# How to Determine the Probability of Ruin from Day Trading

Expected return is how much money you can expect to make if you stay in the day trading game. But it has a counterpart that is at least as important: the *probability of ruin**.*

As long as some probability of loss exists, no matter how small, there is some probability that you can lose everything when you’re trading. How much you can lose depends on how large each trade is relative to your account, the likelihood of each trade having a loss, and the size of the losses as they occur.

Many traders who have winning trading strategies find themselves shut down because a few bad trades ruined them. Every trader has some losses, but these losses don’t have to end your trading career if you know the probability of ruin and how to use it. The equation you use to calculate the probability of ruin (*R*) is

In this equations, *A* is the advantage on each trade. That’s the difference between the percentage of winning trades and the percentage of losing trades. In the expected return example discussed earlier, trades win 60 percent of the time and lose everything 40 percent of the time. In that case, the trader’s advantage would be

60% – 40% = 20%

And *c* is the number of trades in an account. Assume that you’re dividing the account into ten equal parts, with the plan of making ten trades today. The probability of ruin today is 1.7 percent, as shown in this equation:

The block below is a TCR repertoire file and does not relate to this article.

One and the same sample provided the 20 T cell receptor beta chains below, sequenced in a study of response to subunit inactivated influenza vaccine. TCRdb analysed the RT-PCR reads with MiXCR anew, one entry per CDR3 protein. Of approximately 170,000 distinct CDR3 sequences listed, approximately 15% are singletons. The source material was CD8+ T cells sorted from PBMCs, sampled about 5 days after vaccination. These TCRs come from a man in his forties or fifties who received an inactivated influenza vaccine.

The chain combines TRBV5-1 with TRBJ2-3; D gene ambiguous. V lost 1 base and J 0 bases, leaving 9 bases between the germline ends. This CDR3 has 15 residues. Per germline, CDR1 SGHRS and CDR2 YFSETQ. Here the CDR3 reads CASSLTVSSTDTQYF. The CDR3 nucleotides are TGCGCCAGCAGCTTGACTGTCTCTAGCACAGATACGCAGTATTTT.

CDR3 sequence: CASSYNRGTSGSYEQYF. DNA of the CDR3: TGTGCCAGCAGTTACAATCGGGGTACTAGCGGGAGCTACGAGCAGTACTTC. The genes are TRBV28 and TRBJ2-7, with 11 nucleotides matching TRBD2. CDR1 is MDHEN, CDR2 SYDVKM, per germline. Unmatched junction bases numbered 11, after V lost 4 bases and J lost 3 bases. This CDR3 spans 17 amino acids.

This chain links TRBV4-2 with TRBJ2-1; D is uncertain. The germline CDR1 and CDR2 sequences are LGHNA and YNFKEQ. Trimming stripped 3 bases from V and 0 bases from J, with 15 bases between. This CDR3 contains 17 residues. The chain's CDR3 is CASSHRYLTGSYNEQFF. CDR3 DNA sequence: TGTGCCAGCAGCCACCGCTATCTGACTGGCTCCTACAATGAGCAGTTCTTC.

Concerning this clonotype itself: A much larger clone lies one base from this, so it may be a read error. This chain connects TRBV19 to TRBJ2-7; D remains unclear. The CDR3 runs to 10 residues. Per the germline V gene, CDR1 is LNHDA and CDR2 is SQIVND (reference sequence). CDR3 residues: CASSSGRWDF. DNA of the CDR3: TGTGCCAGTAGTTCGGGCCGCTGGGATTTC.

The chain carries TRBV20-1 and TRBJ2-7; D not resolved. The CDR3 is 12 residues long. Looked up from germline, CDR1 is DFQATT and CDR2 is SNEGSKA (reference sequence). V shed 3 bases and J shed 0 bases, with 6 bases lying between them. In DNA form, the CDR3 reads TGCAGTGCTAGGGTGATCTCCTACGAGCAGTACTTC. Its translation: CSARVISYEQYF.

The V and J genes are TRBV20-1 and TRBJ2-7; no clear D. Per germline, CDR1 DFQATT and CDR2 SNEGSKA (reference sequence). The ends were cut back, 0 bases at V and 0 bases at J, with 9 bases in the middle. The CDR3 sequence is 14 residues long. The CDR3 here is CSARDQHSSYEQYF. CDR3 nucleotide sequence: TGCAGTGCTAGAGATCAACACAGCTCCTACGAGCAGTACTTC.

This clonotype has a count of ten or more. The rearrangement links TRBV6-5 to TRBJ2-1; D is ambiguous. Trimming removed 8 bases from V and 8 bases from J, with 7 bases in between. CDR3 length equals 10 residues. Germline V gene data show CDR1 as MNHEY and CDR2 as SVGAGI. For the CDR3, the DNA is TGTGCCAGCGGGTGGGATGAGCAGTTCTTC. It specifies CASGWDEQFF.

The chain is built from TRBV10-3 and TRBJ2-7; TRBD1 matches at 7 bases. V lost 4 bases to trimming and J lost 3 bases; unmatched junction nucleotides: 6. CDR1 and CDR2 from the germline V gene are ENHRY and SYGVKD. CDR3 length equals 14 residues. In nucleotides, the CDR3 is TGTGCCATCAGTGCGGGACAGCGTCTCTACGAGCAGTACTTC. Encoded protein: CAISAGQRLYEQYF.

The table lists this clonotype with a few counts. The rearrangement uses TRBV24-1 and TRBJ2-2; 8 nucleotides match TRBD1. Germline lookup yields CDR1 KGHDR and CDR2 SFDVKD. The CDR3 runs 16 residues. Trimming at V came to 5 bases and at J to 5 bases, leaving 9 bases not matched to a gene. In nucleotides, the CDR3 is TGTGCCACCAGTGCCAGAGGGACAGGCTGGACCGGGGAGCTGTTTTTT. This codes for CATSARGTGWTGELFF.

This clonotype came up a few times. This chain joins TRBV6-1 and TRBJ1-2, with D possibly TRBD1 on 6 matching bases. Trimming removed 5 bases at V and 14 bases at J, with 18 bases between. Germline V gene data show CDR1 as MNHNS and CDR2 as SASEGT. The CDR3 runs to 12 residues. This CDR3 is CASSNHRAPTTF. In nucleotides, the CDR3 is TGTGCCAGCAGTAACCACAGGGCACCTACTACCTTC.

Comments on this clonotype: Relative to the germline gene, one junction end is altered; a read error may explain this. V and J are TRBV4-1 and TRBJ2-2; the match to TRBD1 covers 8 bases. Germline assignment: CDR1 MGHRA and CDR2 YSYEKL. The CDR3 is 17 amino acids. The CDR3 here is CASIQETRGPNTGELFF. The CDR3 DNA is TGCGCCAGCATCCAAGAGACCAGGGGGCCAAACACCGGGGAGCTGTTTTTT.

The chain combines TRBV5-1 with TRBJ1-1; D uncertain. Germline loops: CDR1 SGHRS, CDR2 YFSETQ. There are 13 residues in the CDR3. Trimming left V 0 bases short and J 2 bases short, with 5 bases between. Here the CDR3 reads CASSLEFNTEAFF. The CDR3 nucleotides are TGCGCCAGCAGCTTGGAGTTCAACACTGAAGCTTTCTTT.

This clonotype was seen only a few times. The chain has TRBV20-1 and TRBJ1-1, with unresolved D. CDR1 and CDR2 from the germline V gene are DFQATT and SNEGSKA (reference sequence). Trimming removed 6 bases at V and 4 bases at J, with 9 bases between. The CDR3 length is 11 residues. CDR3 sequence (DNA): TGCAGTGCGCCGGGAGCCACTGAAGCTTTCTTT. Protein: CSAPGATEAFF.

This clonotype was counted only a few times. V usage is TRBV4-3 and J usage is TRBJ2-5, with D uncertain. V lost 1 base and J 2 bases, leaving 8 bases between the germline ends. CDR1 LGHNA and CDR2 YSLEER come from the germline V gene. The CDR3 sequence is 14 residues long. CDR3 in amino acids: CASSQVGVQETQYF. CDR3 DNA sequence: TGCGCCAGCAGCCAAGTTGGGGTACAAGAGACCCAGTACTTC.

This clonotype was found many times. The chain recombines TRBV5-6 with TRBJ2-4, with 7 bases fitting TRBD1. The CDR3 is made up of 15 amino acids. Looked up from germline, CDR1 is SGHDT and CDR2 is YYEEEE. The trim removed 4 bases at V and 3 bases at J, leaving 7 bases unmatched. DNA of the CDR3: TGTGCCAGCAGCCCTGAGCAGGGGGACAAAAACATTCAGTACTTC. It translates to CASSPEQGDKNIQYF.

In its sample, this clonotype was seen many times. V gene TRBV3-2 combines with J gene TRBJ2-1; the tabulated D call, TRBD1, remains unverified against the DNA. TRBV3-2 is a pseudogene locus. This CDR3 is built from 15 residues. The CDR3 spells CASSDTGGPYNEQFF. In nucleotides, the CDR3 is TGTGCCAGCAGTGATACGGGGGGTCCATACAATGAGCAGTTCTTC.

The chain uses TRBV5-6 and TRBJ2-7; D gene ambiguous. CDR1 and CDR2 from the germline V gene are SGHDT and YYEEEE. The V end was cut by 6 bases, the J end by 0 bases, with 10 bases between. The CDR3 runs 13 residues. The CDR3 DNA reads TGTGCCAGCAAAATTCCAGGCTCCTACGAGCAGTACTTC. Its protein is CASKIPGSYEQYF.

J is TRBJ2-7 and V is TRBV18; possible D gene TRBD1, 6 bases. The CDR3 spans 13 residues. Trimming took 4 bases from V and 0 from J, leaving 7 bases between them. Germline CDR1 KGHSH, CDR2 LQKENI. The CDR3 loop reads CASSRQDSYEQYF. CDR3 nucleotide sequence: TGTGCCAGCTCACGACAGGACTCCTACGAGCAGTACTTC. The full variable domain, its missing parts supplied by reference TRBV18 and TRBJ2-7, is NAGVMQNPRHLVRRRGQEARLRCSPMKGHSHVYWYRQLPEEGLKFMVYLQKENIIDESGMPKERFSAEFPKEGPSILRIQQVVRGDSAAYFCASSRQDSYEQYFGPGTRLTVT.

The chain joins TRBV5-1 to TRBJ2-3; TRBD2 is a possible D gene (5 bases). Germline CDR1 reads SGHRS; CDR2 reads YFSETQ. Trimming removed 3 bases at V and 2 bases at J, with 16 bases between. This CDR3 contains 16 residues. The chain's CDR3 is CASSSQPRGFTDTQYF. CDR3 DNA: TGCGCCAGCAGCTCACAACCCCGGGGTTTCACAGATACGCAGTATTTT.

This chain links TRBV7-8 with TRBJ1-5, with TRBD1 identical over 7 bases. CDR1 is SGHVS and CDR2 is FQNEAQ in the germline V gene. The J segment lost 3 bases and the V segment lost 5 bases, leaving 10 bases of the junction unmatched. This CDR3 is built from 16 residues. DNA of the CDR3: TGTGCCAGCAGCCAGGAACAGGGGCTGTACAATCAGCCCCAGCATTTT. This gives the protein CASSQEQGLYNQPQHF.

Now 1.7 percent isn’t a high likelihood of ruin, but it’s not zero, either. It can happen. If your advantage is smaller, if the expected loss is larger, or if the number of trades is fewer, then the likelihood becomes even higher.

The bigger the edge and the more trades you can make, the lower your probability of ruin. Now, this model is a simplification in that it assumes that a losing trade goes to zero, and that’s not always the case. In fact, if you use stops (automatic buy and sell orders), you should never have a trade go to zero.

But you can see steady erosion in your account that will make it harder for you to make money. Hence, probability of ruin is a useful calculation that shows whether you’ll lose money in the long run.

The more trades you can make with your account, the lower your probability of ruin. That’s why money management is a key part of risk management.